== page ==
The Pipettes, Teeth, Little Ray – This Week’s Singles Reviewed

NME’s Hazel Sheffield reviews this week’s singles, featuring The Pipettes, Star Slinger and Teeth

The Pipettes

The Pipettes – Boo Shuffle
Another confetti-balloon of a single from the girl group that treat their line-up like a revolving door, kind of like the Sugababes, if the Sugababes had just pootled along in mediocrity with only polka dot dresses for consistency. ‘Boo Shuffle’ sounds like The Saturdays covering Black Lace – 10 seconds in, you’ll feel like the cleaning lady picking paper and flaccid latex off the dancefloor.

Star Slinger – Dumbin’
Star Slinger is the owner of a ginger beard that, on the scale of ginger beards, falls somewhere between ‘chin curtain’ Bon Iver and ‘righteous Viking’ Will Oldham. Hero. He spent the last year mixing up singles by Deerhunter, Small Black and others, and now the Manchester-born DJ steps out with his first single proper: a polished, woozy R&B number with vocals from Missouri hip-hop artist Reggie B.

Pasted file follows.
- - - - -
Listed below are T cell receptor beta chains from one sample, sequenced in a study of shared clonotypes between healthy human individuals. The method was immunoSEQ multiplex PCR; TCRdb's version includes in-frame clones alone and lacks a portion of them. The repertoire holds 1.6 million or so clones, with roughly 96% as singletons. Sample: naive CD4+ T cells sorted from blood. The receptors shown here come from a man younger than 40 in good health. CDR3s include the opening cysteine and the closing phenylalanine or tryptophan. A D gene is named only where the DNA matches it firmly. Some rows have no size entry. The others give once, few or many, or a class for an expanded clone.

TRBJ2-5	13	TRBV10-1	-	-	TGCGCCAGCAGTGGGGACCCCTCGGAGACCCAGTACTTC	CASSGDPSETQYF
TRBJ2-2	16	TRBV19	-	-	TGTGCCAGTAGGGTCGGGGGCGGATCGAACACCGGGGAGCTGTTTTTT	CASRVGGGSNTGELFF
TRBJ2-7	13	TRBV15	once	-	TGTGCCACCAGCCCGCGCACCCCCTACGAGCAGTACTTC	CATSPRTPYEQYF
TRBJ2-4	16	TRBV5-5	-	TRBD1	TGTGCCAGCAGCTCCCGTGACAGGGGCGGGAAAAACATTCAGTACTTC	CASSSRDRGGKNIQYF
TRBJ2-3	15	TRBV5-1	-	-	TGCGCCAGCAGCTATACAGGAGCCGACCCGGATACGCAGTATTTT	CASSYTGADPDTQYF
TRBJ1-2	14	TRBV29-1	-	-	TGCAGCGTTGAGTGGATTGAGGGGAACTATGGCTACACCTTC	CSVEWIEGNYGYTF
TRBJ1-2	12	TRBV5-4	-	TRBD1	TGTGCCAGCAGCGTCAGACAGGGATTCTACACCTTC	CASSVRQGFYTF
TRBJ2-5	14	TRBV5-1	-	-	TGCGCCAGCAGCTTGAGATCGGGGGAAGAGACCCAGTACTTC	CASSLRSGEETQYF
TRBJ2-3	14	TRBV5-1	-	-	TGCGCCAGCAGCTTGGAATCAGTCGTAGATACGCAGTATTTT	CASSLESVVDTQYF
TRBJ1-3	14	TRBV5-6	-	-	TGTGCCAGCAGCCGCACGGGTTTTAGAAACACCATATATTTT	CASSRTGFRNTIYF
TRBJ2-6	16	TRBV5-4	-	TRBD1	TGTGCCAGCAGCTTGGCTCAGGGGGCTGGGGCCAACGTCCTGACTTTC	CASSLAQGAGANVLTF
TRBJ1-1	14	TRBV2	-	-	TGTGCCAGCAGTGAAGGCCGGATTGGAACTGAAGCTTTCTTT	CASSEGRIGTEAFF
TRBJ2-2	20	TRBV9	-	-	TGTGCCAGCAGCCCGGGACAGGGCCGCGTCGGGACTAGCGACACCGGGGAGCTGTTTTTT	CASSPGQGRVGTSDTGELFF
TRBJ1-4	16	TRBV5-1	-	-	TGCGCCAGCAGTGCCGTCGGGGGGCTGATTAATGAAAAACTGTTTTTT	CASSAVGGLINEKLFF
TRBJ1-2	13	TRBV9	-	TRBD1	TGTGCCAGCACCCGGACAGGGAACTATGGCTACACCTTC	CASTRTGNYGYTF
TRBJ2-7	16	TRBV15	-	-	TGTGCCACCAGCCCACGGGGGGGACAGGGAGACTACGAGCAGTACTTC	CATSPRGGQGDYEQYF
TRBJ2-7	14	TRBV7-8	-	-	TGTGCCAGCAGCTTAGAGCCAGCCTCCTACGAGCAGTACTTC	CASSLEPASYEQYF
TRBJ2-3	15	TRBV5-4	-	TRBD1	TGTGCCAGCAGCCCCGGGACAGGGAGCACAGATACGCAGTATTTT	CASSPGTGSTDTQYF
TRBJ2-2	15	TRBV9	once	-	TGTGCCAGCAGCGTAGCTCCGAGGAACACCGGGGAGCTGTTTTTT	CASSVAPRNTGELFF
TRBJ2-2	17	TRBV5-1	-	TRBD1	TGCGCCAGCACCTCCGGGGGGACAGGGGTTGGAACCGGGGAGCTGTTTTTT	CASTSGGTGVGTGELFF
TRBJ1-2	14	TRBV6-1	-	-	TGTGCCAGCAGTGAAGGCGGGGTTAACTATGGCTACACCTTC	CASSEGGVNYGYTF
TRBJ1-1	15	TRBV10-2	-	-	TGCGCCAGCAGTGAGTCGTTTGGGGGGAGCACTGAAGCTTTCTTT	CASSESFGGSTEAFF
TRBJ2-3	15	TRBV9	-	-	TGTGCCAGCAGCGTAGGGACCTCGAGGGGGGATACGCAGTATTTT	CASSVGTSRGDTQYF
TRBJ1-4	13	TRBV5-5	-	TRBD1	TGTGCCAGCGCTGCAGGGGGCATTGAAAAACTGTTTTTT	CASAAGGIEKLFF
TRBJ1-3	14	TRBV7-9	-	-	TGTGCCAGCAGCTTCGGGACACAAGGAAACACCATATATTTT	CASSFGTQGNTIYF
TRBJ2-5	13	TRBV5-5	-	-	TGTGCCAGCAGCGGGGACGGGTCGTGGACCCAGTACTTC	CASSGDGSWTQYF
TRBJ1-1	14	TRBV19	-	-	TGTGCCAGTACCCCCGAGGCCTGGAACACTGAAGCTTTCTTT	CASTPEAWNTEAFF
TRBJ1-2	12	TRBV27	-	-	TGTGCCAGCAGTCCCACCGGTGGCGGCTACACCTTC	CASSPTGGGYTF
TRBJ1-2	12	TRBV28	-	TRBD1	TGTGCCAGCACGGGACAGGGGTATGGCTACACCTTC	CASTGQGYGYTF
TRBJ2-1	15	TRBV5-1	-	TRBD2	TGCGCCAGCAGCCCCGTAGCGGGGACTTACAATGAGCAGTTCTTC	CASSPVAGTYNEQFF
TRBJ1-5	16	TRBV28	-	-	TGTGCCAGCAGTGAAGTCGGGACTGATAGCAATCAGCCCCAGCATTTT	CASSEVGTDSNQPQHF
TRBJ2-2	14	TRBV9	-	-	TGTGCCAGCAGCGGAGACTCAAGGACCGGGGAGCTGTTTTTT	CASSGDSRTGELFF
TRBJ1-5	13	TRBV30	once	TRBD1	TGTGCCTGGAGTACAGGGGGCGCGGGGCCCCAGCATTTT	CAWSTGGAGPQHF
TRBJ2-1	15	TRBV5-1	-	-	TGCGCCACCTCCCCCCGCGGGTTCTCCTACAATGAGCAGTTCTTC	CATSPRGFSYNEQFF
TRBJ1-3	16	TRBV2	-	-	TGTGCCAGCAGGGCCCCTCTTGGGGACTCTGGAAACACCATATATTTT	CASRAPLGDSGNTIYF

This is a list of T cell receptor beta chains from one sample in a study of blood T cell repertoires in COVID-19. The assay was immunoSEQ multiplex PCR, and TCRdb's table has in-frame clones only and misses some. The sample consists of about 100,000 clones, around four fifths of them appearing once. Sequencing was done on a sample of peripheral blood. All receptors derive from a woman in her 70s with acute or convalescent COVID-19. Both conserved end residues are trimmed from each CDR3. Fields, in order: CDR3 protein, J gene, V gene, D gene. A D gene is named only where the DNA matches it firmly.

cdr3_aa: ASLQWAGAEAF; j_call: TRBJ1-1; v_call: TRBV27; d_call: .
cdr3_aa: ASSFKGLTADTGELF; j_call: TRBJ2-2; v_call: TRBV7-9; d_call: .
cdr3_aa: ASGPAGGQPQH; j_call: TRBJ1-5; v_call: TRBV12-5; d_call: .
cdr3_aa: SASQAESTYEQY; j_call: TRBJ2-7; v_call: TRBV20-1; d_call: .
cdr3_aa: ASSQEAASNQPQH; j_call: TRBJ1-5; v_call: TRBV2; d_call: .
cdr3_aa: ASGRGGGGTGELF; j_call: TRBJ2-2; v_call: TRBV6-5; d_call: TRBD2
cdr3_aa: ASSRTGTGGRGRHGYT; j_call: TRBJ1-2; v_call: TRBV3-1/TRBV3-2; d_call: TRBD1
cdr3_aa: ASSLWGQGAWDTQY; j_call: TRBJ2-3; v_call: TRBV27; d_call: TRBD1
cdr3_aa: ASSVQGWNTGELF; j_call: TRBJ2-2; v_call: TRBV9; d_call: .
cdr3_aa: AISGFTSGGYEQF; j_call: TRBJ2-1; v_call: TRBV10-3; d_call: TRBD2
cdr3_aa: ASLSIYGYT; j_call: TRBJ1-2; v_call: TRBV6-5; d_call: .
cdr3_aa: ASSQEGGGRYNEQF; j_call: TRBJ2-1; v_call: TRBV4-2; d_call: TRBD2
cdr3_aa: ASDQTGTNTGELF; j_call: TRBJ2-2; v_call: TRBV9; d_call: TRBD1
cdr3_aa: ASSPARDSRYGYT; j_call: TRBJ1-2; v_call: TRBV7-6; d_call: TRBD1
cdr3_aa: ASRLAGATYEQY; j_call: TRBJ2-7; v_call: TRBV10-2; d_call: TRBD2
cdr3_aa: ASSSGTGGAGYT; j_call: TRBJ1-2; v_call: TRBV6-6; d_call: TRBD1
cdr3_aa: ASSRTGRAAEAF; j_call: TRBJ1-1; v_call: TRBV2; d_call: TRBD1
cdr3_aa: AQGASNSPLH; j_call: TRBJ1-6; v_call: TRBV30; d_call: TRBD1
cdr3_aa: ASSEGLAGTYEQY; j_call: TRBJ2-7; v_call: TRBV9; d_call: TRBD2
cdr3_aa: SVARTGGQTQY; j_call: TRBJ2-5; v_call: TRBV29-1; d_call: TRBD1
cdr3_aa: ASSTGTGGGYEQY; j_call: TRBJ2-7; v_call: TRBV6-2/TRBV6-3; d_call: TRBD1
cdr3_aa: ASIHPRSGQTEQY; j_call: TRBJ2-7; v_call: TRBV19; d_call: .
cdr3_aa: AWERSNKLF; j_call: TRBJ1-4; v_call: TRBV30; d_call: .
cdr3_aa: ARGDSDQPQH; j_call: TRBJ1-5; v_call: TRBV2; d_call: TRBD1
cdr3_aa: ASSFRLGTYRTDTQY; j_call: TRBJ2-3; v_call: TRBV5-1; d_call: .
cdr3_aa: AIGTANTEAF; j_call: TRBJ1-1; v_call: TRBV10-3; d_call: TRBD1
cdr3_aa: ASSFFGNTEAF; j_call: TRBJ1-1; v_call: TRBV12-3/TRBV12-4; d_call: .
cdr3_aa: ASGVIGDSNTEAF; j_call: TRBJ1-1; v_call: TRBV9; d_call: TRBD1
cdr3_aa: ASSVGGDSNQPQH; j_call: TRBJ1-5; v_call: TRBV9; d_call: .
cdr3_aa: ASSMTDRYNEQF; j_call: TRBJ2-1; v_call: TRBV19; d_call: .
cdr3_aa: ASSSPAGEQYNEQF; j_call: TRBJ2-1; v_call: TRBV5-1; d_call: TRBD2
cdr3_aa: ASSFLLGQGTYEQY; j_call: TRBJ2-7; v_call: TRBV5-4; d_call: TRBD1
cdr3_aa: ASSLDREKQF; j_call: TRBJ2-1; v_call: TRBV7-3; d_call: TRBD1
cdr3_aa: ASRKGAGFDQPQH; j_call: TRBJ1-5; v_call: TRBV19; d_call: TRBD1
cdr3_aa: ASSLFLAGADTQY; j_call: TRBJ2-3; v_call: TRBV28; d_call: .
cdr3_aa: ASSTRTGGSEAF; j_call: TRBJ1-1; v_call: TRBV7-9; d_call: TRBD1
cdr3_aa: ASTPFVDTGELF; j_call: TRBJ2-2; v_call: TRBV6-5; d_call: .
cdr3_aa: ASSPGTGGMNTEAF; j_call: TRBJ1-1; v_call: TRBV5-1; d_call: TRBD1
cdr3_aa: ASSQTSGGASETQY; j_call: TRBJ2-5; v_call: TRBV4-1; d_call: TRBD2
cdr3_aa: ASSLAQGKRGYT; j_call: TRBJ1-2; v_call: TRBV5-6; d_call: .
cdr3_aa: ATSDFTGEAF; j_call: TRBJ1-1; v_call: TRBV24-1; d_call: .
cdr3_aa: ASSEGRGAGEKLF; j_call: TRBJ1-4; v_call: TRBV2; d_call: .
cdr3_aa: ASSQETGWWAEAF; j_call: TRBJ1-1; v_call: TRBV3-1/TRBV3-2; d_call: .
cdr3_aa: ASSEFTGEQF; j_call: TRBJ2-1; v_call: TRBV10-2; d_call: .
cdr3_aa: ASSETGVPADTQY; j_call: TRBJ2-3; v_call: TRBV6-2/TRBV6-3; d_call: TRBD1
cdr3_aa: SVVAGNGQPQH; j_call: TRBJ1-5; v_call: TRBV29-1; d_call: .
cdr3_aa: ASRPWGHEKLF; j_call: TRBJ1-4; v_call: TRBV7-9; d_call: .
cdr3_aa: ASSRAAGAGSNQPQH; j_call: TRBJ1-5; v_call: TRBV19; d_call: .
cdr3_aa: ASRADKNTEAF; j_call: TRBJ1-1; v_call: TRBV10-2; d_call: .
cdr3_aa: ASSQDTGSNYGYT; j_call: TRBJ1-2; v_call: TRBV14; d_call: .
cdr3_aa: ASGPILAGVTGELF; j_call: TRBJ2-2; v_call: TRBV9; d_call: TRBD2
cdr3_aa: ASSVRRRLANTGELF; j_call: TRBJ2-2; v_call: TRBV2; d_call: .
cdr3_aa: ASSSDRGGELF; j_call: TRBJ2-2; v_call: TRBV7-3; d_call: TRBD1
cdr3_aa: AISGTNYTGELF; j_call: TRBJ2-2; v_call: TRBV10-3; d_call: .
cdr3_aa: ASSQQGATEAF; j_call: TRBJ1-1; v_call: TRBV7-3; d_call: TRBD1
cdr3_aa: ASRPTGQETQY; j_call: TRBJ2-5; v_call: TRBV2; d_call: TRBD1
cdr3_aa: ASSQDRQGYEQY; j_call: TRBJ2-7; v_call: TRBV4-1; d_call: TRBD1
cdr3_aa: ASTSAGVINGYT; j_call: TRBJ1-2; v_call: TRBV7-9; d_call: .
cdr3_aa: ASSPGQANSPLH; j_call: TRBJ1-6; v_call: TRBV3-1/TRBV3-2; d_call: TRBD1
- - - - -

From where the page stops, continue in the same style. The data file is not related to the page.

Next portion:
Young British Artists – Everything In Front Of You
Anyone still gutted that The Strokes’ latest album was about as interesting as watching Albert Hammond Jr’s hairline recede will find a ready alternative in YBA. ‘Everything In Front Of You’ is drunk on speed: more Tracey Emin’s unmade bed than Damien Hirst’s diamond skull. You can almost see the lager hurtling through the air at festivals.

Teeth – UR1
Poor Teeth must be sick of getting compared to Crystal Castles. The similarities persist, even though there’s less to get excited about in Teeth’s art school version of apocalo-disco. On ‘UR1’ their drummer hammers out tribal dancefloor rhythms under a mash-up of nasty synths and robot vocals. Teeth sound like they’d show The Pipettes where
to shove their polka dots, at least.

Little Roy – Lithium
Not many things are more of a headfuck than hearing Nirvana covered by a Rastafarian legend. Off the top of my head: salvia, Princess Beatrice’s taste in hats, Pete Burns, Katy Perry’s taste in hats. This comes from an entire album of Nirvana reggae revamps that manages to make them sound so rageless, a demon-free Cobain is probably sitting on a cloud in heaven smoking a fat one to this right now.

Patterns – Induction
If Patterns were at a college induction, their sticker might read ‘Neil Tennant-meets-Morrissey vocals fed through epic shimmery guitars’. Then they’d stand up in the introductions and say, “I’ll take you to a beach, we can skim pebbles and fall asleep in the grass. You won’t remember me in the morning.”

This article originally appeared in the November 26th issue of NME

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